Trevor Williams

What goes up must come down and then usually goes back up again, at least in the case of the U.S. stock market.

The market has been on a roller-coaster ride this year amid the coronavirus pandemic. The S&P 500 started the year strong, breaking the record for the longest-ever bull market. Then, in March, when the pandemic slammed the U.S. with sweeping lockdowns that brought most economic activity to a halt, the index tanked, falling 30% in 22 trading days and officially entering bear territory.

Stocks have since rebounded with surprising strength, climbing to multiple all-time highs even as Covid-19 cases continue to soar. Through Thursday’s close, the S&P 500 has gained more than 13% year to date, and nearly 64% from its March 23 low.

“We have had tremendous support both on the fiscal and the monetary side that have supported markets in the downturn,” said Charlie Ripley, vice president of capital markets at Allianz Investment Management. “It’s sort of supported to perfection.”

Weigh risk vs. reward

For those investing long-term, such as for retirement, staying in the market is often the best strategy, according to financial advisors.

Investors who panicked in March and sold assets may now be kicking themselves after the tremendous recovery the market has seen since. Even though it’s tempting to retreat from the risks of the stock market when things go haywire, it’s important to remember that investing means trading some volatility for the reward of growing wealth.

“Volatility is part of the equation, and that’s kind of what the reward is for,” said certified financial planner Kaya Ladejobi, founder of Earn Into Wealth in New York. “If your capital isn’t at risk, you can’t get those returns.”

Research has shown that missing out on the best trading days has a huge impact on long-term returns, as they often follow the worst days. Using market data going back to 1930, Bank of America found that an investor who missed the S&P 500 index’s best 10 days each decade would have a return of 91% compared to a 14,962% return for those who stayed invested.

“You can weather out the storms as long as you’re not drawing on the portfolio,” said Anjali Jariwala, CFP, CPA and founder of FIT Advisors in Torrance, California. She added that if you withdraw from the market and realize it was a mistake, it can be difficult to find a place to re-enter.

Look for opportunities

A market dip can be nerve-wracking, but it does not signal that it’s time to get out of risk assets. In fact, it can be an opportunity to set yourself up for the next market rally.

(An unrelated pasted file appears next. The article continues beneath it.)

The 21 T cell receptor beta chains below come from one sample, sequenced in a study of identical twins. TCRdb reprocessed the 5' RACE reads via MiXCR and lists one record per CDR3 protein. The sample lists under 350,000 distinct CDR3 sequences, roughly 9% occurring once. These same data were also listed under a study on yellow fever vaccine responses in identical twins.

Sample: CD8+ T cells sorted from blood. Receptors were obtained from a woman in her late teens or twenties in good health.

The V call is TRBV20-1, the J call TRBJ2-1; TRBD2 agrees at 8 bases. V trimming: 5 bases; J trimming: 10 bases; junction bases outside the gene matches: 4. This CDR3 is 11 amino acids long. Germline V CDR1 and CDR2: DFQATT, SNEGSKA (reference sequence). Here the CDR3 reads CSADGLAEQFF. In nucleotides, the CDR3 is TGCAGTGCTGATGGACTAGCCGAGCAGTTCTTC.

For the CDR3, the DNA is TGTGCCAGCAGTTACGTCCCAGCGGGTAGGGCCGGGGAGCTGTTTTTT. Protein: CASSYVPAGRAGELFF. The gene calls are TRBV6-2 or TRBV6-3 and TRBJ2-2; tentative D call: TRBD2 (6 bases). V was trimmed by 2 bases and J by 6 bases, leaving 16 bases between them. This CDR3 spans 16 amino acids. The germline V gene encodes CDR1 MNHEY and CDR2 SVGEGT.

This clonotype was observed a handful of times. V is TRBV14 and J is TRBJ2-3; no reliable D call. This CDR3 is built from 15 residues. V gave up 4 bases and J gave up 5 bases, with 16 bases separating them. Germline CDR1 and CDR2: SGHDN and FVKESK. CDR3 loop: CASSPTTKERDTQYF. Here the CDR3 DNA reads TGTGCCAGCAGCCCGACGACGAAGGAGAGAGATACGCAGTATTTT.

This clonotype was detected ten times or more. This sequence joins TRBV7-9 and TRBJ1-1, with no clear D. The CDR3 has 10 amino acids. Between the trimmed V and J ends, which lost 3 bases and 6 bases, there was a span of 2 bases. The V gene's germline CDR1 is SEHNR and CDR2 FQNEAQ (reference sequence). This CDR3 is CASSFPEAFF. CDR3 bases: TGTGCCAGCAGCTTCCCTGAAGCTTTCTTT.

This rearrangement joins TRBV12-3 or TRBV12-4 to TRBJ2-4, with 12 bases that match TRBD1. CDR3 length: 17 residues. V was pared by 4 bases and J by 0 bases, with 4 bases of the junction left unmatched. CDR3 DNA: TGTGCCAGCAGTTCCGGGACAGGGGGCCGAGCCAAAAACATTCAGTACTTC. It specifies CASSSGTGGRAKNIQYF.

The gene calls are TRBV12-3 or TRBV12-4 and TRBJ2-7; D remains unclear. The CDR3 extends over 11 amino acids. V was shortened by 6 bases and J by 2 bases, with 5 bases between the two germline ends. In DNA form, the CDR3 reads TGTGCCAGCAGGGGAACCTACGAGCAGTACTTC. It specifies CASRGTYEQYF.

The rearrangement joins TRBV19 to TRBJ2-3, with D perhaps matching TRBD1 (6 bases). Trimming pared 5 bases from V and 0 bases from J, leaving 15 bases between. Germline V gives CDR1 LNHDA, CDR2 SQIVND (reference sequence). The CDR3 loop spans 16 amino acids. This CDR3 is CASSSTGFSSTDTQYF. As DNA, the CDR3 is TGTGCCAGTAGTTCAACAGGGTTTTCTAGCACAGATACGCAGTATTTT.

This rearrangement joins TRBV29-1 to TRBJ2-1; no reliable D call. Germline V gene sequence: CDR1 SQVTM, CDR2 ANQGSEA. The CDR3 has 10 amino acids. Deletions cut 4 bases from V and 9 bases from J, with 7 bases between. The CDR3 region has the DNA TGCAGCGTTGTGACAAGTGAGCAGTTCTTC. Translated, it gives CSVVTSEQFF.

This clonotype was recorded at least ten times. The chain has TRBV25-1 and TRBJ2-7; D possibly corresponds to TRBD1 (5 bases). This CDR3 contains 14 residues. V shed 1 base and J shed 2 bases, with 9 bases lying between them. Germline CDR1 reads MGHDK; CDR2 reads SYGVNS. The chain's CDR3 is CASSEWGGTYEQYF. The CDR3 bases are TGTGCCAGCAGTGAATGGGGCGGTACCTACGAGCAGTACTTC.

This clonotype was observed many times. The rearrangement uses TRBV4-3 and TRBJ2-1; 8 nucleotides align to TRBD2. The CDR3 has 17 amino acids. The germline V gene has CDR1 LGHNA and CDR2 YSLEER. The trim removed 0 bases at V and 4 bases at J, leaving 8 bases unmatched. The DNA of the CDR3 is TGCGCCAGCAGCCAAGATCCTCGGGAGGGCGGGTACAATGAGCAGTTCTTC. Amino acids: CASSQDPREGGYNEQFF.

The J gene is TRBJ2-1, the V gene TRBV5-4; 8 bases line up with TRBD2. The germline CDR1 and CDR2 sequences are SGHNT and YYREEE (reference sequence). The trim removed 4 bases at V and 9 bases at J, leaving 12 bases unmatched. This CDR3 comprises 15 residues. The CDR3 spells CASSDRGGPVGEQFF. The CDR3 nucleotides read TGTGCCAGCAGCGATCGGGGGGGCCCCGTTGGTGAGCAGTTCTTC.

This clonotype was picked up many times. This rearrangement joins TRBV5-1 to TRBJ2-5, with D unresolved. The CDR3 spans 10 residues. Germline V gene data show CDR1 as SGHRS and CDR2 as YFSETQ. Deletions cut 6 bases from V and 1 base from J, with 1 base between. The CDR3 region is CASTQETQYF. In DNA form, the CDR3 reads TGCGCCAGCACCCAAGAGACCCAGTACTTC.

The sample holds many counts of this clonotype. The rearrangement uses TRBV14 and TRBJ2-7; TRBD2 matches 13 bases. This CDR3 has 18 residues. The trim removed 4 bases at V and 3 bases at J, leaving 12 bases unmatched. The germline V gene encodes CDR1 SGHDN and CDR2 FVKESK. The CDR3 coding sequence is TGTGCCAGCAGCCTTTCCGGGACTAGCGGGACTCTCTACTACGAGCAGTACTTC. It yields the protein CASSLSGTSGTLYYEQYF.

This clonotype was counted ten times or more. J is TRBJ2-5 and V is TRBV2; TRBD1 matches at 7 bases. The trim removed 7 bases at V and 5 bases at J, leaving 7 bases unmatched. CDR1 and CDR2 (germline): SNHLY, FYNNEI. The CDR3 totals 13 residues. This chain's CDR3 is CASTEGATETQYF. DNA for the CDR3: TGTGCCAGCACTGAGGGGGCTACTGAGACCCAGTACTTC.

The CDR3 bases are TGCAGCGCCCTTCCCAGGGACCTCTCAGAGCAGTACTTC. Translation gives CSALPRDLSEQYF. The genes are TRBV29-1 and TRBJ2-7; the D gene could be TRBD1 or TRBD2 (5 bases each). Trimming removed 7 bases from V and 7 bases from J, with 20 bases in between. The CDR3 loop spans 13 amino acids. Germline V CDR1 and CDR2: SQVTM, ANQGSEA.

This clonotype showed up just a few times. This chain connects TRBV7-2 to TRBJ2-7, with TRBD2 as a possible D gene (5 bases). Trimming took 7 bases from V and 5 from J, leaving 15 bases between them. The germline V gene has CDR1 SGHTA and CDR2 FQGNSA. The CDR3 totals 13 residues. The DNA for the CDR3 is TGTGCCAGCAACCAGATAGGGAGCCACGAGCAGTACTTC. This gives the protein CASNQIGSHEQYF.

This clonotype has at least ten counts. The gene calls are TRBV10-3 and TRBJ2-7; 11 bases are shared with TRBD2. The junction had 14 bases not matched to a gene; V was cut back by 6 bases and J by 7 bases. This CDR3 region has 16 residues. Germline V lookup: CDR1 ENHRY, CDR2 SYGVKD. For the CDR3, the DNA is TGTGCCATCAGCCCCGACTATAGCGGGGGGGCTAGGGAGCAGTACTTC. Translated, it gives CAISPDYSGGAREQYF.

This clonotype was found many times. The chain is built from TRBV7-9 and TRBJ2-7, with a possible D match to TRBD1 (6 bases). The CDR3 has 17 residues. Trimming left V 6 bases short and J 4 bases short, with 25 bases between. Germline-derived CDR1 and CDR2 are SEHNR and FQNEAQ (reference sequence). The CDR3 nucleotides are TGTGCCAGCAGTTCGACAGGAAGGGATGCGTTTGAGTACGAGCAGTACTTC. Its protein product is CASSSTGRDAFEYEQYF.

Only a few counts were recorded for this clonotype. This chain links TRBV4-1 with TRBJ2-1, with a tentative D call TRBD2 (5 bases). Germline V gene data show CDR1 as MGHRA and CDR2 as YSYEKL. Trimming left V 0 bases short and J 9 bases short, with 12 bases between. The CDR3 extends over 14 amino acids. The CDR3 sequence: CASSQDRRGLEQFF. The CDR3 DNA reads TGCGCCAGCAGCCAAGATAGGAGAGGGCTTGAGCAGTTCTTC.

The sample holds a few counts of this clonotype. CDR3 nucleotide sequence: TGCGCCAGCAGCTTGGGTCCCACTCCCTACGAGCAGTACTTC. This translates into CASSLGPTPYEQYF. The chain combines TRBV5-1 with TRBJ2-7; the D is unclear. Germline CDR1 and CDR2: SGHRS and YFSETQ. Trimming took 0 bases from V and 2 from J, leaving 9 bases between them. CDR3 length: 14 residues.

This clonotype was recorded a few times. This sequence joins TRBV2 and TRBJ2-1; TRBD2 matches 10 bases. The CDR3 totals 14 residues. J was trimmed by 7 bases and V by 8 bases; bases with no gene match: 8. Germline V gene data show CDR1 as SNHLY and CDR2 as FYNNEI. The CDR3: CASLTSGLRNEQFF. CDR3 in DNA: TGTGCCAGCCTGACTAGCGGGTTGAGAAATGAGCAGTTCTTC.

“History tells us that markets do recover over time,” said Jason Field, CFP, a financial advisor at Van Leeuwen & Company in Princeton, New Jersey. “When markets do go down, it does provide an opportunity to buy good-quality investments at lower prices.”

Luckily, some investors were able to pick up on this amid the coronavirus pandemic market rout, according to Phuong Luong, CFP and founder of Just Wealth, a San Francisco-based fee-only financial planning firm.

While some of Luong’s clients — who are mostly in their 20s and 30s — reached out in March to see if it was safe to be in the stock market, others asked her if they should be investing more.

“People are understanding better about the value of long-term investing and staying the course and that the risk of being in the market over time decreases,” said Luong.

Reevaluate

Of course, market swings may cause enough anxiety that it becomes clear that an investor has overestimated their risk tolerance and needs to reassess.

If that’s the case, it’s a good time to tweak asset allocations so that the next time there’s a market dip, investors won’t see as much volatility, said Jariwala, adding that on the other hand, they might not see the same returns as an aggressively invested portfolio.  

In addition to having an appropriately balanced portfolio for your risk level, having a comprehensive financial plan for unplanned events like the coronavirus pandemic can help ease some anxiety, according to Ladejobi. This includes making sure you have a solid emergency fund as well as a road map for what to do if markets tank.

“When you have a financial plan in place and a strategy you can handle turbulent times better than when you don’t have a plan,” said Ladejobi.

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